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Strong solar flare to strike Earth Thursday could cause problems

NASA image showing the sunspot group that launched the solar flare Tuesday.

NASA image showing the sunspot group that launched the solar flare Tuesday.

The first major solar flare of 2014 could actually force some airlines to re-route flights due to the higher doses of radiation in the upper atmosphere.

A shipment to the International Space Station also had to be delayed.

The Associated Press said

Federal space weather forecaster Joe Kunches said the sun shot out a strong solar flare late Tuesday, which should arrive at Earth early Thursday. It should shake up Earth’s magnetic field and expand the aurora borealis south, possibly as far south as Colorado and central Illinois. He said best viewing would probably be Thursday evening, weather permitting.”

The flares travel thousands of miles a second and could cause the Northern Lights to stretch southward to Colorado and Illinois Thursday morning around 4:00am EST.

Here is the alert NASA posted on Space Weather.gov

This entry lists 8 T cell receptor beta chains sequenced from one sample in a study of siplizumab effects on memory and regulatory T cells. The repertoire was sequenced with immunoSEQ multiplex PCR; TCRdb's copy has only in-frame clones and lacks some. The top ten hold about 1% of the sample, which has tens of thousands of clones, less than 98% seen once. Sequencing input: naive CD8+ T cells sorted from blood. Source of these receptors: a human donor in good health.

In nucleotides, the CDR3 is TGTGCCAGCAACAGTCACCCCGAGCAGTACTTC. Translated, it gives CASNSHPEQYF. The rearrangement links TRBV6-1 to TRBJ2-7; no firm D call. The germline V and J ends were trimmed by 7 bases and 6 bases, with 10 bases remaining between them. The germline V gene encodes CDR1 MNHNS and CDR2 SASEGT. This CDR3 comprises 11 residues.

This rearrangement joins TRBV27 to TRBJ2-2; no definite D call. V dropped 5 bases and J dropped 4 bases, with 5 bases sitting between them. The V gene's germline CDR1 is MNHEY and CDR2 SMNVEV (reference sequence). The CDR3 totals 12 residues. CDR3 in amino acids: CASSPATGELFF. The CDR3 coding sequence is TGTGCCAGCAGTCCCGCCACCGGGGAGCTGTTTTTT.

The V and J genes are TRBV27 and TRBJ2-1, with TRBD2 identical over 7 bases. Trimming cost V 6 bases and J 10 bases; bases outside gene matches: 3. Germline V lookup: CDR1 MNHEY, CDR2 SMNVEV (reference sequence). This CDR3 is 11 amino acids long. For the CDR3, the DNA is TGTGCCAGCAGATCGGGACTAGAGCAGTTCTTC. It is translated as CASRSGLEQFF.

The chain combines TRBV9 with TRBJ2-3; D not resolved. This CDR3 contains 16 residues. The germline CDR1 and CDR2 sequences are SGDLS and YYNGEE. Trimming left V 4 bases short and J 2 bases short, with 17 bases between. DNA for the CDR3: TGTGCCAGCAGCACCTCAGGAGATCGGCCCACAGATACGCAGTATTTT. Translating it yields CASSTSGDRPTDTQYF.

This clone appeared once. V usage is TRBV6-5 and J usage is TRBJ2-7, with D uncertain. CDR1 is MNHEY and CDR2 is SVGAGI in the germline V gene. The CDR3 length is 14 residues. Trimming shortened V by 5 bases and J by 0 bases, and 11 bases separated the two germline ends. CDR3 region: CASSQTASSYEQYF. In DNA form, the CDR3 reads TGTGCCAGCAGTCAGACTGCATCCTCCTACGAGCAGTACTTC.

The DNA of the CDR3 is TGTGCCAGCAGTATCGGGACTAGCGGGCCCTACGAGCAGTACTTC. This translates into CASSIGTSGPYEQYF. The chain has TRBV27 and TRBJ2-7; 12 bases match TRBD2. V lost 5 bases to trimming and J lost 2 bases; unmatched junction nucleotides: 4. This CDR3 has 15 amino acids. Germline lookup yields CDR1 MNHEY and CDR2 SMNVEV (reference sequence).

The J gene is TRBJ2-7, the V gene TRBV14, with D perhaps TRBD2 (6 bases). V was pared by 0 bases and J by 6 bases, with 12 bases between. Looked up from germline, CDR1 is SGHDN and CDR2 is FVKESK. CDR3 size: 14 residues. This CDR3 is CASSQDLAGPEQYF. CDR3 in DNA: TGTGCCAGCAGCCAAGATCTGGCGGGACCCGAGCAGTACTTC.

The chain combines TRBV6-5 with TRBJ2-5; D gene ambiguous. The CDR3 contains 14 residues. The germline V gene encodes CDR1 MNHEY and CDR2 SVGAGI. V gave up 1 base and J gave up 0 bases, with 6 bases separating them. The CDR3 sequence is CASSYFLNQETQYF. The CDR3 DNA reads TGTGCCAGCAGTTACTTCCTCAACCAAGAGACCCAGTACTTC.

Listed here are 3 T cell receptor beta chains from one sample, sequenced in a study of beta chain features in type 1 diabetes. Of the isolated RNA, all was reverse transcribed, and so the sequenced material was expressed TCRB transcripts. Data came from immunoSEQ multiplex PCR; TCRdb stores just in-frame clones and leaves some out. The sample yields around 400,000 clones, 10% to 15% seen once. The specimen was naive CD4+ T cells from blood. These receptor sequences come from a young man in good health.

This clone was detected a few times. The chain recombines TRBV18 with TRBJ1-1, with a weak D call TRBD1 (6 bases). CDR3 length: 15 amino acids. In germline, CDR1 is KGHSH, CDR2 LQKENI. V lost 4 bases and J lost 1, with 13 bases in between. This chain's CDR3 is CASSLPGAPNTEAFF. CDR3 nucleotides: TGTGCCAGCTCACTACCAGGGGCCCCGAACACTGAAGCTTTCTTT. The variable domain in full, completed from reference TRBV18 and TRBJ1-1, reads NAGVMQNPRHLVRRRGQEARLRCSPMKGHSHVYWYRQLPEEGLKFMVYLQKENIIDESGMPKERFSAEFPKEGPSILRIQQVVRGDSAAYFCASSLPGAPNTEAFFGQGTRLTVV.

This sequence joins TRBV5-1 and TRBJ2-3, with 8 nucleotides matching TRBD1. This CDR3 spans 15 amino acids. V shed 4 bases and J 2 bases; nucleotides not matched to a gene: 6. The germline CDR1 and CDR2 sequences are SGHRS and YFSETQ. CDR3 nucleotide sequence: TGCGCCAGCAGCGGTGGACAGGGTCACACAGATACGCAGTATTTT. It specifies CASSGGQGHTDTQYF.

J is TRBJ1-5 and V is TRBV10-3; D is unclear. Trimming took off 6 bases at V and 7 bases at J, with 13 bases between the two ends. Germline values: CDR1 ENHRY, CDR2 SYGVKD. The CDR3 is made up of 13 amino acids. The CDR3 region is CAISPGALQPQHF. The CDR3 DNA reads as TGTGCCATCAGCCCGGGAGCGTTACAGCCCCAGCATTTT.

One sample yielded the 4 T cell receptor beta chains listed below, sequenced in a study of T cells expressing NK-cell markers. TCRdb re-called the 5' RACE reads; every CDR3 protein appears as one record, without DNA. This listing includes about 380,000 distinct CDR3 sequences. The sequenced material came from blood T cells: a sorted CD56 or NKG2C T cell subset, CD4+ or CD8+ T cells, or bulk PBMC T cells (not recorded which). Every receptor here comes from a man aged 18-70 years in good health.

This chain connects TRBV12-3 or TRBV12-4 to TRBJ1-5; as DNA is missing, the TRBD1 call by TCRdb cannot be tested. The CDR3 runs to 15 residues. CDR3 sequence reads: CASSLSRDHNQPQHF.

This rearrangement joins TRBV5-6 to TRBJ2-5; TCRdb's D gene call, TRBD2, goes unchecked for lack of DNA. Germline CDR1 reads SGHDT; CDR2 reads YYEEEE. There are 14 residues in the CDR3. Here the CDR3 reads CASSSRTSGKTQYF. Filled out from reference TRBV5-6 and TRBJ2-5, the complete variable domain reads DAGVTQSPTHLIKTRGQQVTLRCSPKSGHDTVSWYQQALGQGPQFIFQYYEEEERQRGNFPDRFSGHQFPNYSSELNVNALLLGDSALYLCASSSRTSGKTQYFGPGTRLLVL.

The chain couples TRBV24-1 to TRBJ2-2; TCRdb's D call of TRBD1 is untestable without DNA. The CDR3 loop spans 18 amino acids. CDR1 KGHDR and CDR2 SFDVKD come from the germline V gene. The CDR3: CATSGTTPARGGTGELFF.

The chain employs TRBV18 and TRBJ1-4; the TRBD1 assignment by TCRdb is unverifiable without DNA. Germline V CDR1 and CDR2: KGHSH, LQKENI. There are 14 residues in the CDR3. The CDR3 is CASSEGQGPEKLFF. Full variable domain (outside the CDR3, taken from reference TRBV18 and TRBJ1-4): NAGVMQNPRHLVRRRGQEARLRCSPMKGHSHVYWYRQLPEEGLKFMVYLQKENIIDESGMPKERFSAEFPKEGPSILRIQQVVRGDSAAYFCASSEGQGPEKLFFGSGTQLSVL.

Space Weather Message Code: ALTPX3
Serial Number: 27
Issue Time: 2014 Jan 08 2334 UTC
ALERT: Proton Event 10MeV Integral Flux exceeded 1000pfu
Begin Time: 2014 Jan 08 2320 UTC
NOAA Scale: S3 – Strong
Potential Impacts: Radiation – Passengers and crew in high latitude, high altitude flights may experience increasing radiation exposures. Astronauts on EVA (extra-vehicular activity) are exposed to elevated radiation levels.
Spacecraft – Single-event upsets to satellite operations, noise in imaging systems, and slight reduction of efficiency in solar panels are likely.
Radio – Degraded or episodically blacked-out polar HF (high frequency) radio propagation.

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